Top Historic Sights in Strangford, United Kingdom

Explore the historic highlights of Strangford

Strangford Castle

Strangford Castle appears to be a small tower house from the late 16th century, but a blocked door of 15th century type at first floor level, seems to indicate the remodelling of an earlier tower. The current entrance, in the north-east wall, is a reconstruction, positioned by the surviving corbelled machicolation above and a socket from a draw-bar to secure the original door. The original entrance may have been on th ...
Founded: 15th century | Location: Strangford, United Kingdom

Castle Ward

Castle Ward has been the home of the Ward family since ca. 1570. Known originally as Carrick na Sheannagh and owned by the Earls of Kildare, it was bought by Bernard Ward, father of Sir Robert Ward, Surveyor-General of Ireland. The 850 acre walled demesne also dates from the 16th century. The Ward family built a succession of homes in their estate; Old Castle Ward, built about 1590 near to Strangford Lough, still surviv ...
Founded: 1760s | Location: Strangford, United Kingdom

Kilclief Castle

Kilclief Castle was the earliest tower-house in Lecale area, and was built between 1412 and 1441. It was originally occupied by John Sely, who is said to have built the castle. John Sely was Bishop of Down from 1429 to 1443, when he was ejected and deprived of his offices for living there with Lettice Whailey Savage, a married woman. The building was garrisoned for the Crown by Nicholas Fitz Symon and ten warders from ...
Founded: 1412-1441 | Location: Strangford, United Kingdom

Featured Historic Landmarks, Sites & Buildings

Historic Site of the week

Klis Fortress

From its origin as a small stronghold built by the ancient Illyrian tribe Dalmatae, becoming a royal castle that was the seat of many Croatian kings, to its final development as a large fortress during the Ottoman wars in Europe, Klis Fortress has guarded the frontier, being lost and re-conquered several times. Due to its location on a pass that separates the mountains Mosor and Kozjak, the fortress served as a major source of defense in Dalmatia, especially against the Ottoman advance, and has been a key crossroad between the Mediterranean belt and the Balkan rear.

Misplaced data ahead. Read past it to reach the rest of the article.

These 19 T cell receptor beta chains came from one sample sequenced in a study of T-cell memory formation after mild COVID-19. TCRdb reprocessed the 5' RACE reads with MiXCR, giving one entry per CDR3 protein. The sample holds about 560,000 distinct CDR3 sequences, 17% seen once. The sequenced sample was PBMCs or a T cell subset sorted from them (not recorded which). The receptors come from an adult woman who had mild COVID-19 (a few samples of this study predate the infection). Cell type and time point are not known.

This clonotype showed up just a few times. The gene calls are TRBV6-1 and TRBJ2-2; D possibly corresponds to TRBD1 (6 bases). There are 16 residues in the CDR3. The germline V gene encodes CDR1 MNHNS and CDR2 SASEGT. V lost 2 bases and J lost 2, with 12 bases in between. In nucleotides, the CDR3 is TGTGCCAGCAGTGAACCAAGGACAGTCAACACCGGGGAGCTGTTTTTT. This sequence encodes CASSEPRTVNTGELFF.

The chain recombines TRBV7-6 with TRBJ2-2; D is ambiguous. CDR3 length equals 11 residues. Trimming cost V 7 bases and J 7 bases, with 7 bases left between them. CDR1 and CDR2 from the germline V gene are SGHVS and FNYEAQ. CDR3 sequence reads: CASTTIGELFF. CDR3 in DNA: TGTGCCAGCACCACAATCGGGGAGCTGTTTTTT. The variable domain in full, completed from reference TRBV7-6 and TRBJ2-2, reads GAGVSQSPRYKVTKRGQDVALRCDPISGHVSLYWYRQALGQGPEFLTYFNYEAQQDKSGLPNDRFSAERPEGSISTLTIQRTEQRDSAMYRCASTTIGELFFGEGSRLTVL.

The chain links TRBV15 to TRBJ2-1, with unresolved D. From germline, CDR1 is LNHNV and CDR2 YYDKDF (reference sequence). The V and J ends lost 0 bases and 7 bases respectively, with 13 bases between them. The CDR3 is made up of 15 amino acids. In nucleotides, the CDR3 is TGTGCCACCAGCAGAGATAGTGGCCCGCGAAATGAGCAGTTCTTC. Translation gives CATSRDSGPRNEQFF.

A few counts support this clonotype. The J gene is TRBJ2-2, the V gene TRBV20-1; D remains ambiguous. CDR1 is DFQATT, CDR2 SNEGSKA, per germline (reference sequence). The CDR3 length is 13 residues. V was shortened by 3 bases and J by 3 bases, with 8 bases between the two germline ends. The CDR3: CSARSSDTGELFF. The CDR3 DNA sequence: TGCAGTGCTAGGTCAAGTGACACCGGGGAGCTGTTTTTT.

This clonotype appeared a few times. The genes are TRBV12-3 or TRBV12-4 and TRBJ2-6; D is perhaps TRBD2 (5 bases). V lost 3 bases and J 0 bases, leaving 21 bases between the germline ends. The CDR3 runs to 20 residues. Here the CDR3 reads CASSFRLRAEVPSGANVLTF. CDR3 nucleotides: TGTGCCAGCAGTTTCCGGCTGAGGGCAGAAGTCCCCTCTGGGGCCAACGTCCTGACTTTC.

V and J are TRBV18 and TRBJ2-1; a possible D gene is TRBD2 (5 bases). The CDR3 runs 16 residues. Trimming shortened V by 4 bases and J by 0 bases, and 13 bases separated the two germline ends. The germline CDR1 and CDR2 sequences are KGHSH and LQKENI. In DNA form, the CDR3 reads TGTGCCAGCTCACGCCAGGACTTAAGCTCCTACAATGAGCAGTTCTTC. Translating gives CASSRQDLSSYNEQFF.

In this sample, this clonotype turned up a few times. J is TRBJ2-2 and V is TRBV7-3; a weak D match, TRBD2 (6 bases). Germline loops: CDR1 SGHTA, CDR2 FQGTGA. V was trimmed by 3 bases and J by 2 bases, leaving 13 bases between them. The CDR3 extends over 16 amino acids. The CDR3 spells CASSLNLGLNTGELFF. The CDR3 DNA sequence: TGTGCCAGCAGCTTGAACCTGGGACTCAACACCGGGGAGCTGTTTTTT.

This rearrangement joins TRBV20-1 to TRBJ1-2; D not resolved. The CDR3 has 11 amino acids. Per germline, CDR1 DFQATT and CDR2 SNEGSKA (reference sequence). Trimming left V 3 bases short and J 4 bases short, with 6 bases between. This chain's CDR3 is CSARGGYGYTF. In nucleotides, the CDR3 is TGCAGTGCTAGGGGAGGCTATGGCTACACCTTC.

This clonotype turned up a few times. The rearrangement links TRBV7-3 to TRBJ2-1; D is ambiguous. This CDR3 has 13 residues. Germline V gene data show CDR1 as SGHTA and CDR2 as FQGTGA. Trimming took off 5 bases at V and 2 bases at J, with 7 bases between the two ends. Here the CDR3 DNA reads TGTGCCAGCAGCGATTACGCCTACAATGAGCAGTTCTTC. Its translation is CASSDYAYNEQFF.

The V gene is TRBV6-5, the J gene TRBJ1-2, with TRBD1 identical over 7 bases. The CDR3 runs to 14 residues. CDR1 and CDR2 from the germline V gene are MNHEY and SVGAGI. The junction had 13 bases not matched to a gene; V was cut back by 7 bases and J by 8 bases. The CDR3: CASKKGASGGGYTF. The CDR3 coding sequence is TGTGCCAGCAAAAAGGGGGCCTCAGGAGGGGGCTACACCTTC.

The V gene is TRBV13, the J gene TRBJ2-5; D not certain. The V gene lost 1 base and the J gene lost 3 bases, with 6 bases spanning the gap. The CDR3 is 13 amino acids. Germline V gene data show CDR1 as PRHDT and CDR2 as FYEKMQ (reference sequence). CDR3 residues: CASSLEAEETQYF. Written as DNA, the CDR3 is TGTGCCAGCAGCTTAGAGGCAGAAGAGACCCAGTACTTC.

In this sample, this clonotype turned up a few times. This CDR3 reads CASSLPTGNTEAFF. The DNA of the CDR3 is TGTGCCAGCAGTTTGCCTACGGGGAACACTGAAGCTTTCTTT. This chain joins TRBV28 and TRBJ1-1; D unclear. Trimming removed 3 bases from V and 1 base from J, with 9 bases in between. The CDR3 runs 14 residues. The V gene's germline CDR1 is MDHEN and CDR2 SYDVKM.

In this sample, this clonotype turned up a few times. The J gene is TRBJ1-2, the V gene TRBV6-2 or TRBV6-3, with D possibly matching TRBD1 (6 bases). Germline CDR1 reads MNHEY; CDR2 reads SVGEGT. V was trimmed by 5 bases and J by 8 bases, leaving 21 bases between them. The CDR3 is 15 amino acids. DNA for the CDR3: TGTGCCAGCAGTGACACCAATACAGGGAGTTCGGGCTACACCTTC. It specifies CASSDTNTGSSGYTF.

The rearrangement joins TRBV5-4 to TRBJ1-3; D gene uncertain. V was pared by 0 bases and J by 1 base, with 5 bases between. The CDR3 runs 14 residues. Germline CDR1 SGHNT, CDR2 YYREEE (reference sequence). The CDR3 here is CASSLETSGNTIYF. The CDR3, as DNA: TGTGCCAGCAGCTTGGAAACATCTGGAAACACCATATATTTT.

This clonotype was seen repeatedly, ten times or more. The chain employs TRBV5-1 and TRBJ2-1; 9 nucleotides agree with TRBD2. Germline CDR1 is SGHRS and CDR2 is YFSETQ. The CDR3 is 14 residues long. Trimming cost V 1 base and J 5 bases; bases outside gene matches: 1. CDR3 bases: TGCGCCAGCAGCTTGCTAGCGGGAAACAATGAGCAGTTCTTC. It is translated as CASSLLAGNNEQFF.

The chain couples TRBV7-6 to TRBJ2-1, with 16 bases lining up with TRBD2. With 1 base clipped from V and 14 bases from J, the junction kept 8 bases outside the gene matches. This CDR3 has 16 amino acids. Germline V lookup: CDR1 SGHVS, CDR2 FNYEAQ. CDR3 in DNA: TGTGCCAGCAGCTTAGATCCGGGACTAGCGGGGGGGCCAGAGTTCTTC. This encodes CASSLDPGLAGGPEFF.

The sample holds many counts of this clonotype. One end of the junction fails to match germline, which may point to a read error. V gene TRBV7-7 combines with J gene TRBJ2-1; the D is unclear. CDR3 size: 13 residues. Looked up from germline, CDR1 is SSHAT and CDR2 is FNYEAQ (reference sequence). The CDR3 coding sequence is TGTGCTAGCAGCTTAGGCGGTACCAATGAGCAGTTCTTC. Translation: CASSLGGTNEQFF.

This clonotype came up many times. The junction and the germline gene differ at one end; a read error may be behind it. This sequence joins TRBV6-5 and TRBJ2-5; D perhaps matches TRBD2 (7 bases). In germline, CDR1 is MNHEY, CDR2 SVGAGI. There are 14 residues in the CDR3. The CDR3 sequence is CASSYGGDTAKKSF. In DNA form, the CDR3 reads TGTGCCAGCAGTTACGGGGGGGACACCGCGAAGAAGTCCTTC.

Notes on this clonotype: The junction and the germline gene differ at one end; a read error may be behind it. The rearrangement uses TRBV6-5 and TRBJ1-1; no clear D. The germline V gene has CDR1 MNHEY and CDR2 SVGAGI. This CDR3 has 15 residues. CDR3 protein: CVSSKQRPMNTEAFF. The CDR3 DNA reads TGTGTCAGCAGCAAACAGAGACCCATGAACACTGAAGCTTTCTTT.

Since Duke Mislav of the Duchy of Croatia made Klis Fortress the seat of his throne in the middle of the 9th century, the fortress served as the seat of many Croatia"s rulers. The reign of his successor, Duke Trpimir I, the founder of the Croatian royal House of Trpimirović, is significant for spreading Christianity in the Duchy of Croatia. He largely expanded the Klis Fortress, and in Rižinice, in the valley under the fortress, he built a church and the first Benedictine monastery in Croatia. During the reign of the first Croatian king, Tomislav, Klis and Biograd na Moru were his chief residences.

In March 1242 at Klis Fortress, Tatars who were a constituent segment of the Mongol army under the leadership of Kadan suffered a major defeat while in pursuit of the Hungarian army led by King Béla IV. After their defeat by Croatian forces, the Mongols retreated, and Béla IV rewarded many Croatian towns and nobles with 'substantial riches'. During the Late Middle Ages, the fortress was governed by Croatian nobility, amongst whom Paul I Šubić of Bribir was the most significant. During his reign, the House of Šubić controlled most of modern-day Croatia and Bosnia. Excluding the brief possession by the forces of Bosnian King, Tvrtko I, the fortress remained in Hungaro-Croatian hands for the next several hundred years, until the 16th century.

Klis Fortress is probably best known for its defense against the Ottoman invasion of Europe in the early 16th century. Croatian captain Petar Kružić led the defense of the fortress against a Turkish invasion and siege that lasted for more than two and a half decades. During this defense, as Kružić and his soldiers fought without allies against the Turks, the military faction of Uskoks was formed, which later became famous as an elite Croatian militant sect. Ultimately, the defenders were defeated and the fortress was occupied by the Ottomans in 1537. After more than a century under Ottoman rule, in 1669, Klis Fortress was besieged and seized by the Republic of Venice, thus moving the border between Christian and Muslim Europe further east and helping to contribute to the decline of the Ottoman Empire. The Venetians restored and enlarged the fortress, but it was taken by the Austrians after Napoleon extinguished the republic itself in 1797. Today, Klis Fortress contains a museum where visitors to this historic military structure can see an array of arms, armor, and traditional uniforms.